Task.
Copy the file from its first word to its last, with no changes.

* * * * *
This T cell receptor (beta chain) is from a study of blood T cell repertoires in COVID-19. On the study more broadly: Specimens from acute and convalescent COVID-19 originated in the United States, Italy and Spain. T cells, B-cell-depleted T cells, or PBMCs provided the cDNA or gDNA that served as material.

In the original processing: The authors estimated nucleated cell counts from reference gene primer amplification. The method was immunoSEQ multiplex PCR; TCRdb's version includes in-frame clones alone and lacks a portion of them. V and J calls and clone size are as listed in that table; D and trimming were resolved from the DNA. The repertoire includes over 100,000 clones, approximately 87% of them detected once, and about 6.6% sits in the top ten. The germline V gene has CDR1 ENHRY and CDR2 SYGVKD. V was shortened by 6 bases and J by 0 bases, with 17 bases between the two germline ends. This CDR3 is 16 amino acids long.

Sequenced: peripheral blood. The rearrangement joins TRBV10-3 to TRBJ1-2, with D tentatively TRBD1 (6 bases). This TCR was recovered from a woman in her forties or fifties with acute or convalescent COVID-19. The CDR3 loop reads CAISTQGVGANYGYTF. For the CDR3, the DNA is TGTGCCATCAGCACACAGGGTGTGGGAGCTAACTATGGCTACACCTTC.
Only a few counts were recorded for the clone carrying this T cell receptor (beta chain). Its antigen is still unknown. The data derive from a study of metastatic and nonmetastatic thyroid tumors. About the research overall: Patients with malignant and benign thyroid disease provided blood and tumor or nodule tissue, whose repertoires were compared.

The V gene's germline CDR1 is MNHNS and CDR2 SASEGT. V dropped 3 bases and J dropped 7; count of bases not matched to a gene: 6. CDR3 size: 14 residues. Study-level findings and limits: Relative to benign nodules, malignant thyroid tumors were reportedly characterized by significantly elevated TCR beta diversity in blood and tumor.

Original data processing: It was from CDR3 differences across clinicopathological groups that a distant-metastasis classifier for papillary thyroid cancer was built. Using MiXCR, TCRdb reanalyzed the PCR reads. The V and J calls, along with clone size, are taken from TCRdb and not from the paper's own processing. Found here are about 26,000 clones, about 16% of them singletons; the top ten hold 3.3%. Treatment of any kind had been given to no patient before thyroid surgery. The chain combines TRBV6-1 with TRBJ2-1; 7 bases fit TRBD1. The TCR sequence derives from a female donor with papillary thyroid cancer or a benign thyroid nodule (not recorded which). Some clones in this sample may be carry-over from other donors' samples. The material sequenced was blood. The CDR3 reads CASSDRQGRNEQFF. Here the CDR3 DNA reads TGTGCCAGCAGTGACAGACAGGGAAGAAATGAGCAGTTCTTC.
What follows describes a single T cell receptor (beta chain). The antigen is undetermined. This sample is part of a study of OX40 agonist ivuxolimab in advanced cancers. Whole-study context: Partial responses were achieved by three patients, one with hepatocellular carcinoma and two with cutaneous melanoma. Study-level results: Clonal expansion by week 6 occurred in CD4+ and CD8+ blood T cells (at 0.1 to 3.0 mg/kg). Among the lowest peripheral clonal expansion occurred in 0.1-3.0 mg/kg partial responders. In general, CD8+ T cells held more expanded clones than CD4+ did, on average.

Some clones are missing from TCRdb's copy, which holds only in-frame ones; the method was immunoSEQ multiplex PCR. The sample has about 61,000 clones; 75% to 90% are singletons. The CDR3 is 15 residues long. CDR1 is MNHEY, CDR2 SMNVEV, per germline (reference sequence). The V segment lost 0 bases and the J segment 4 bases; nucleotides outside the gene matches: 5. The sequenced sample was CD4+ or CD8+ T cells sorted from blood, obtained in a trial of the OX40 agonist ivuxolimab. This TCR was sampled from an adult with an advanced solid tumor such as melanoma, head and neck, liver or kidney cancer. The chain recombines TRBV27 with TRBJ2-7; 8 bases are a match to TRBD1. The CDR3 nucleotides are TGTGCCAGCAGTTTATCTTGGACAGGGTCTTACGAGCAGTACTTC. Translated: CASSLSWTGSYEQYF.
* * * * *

This T cell receptor (beta chain) is from a study of blood T cell repertoires in COVID-19. On the study more broadly: Specimens from acute and convalescent COVID-19 originated in the United States, Italy and Spain. T cells, B-cell-depleted T cells, or PBMCs provided the cDNA or gDNA that served as material.

In the original processing: The authors estimated nucleated cell counts from reference gene primer amplification. The method was immunoSEQ multiplex PCR; TCRdb's version includes in-frame clones alone and lacks a portion of them. V and J calls and clone size are as listed in that table; D and trimming were resolved from the DNA. The repertoire includes over 100,000 clones, approximately 87% of them detected once, and about 6.6% sits in the top ten. The germline V gene has CDR1 ENHRY and CDR2 SYGVKD. V was shortened by 6 bases and J by 0 bases, with 17 bases between the two germline ends. This CDR3 is 16 amino acids long.

Sequenced: peripheral blood. The rearrangement joins TRBV10-3 to TRBJ1-2, with D tentatively TRBD1 (6 bases). This TCR was recovered from a woman in her forties or fifties with acute or convalescent COVID-19. The CDR3 loop reads CAISTQGVGANYGYTF. For the CDR3, the DNA is TGTGCCATCAGCACACAGGGTGTGGGAGCTAACTATGGCTACACCTTC.
Only a few counts were recorded for the clone carrying this T cell receptor (beta chain). Its antigen is still unknown. The data derive from a study of metastatic and nonmetastatic thyroid tumors. About the research overall: Patients with malignant and benign thyroid disease provided blood and tumor or nodule tissue, whose repertoires were compared.

The V gene's germline CDR1 is MNHNS and CDR2 SASEGT. V dropped 3 bases and J dropped 7; count of bases not matched to a gene: 6. CDR3 size: 14 residues. Study-level findings and limits: Relative to benign nodules, malignant thyroid tumors were reportedly characterized by significantly elevated TCR beta diversity in blood and tumor.

Original data processing: It was from CDR3 differences across clinicopathological groups that a distant-metastasis classifier for papillary thyroid cancer was built. Using MiXCR, TCRdb reanalyzed the PCR reads. The V and J calls, along with clone size, are taken from TCRdb and not from the paper's own processing. Found here are about 26,000 clones, about 16% of them singletons; the top ten hold 3.3%. Treatment of any kind had been given to no patient before thyroid surgery. The chain combines TRBV6-1 with TRBJ2-1; 7 bases fit TRBD1. The TCR sequence derives from a female donor with papillary thyroid cancer or a benign thyroid nodule (not recorded which). Some clones in this sample may be carry-over from other donors' samples. The material sequenced was blood. The CDR3 reads CASSDRQGRNEQFF. Here the CDR3 DNA reads TGTGCCAGCAGTGACAGACAGGGAAGAAATGAGCAGTTCTTC.
What follows describes a single T cell receptor (beta chain). The antigen is undetermined. This sample is part of a study of OX40 agonist ivuxolimab in advanced cancers. Whole-study context: Partial responses were achieved by three patients, one with hepatocellular carcinoma and two with cutaneous melanoma. Study-level results: Clonal expansion by week 6 occurred in CD4+ and CD8+ blood T cells (at 0.1 to 3.0 mg/kg). Among the lowest peripheral clonal expansion occurred in 0.1-3.0 mg/kg partial responders. In general, CD8+ T cells held more expanded clones than CD4+ did, on average.

Some clones are missing from TCRdb's copy, which holds only in-frame ones; the method was immunoSEQ multiplex PCR. The sample has about 61,000 clones; 75% to 90% are singletons. The CDR3 is 15 residues long. CDR1 is MNHEY, CDR2 SMNVEV, per germline (reference sequence). The V segment lost 0 bases and the J segment 4 bases; nucleotides outside the gene matches: 5. The sequenced sample was CD4+ or CD8+ T cells sorted from blood, obtained in a trial of the OX40 agonist ivuxolimab. This TCR was sampled from an adult with an advanced solid tumor such as melanoma, head and neck, liver or kidney cancer. The chain recombines TRBV27 with TRBJ2-7; 8 bases are a match to TRBD1. The CDR3 nucleotides are TGTGCCAGCAGTTTATCTTGGACAGGGTCTTACGAGCAGTACTTC. Translated: CASSLSWTGSYEQYF.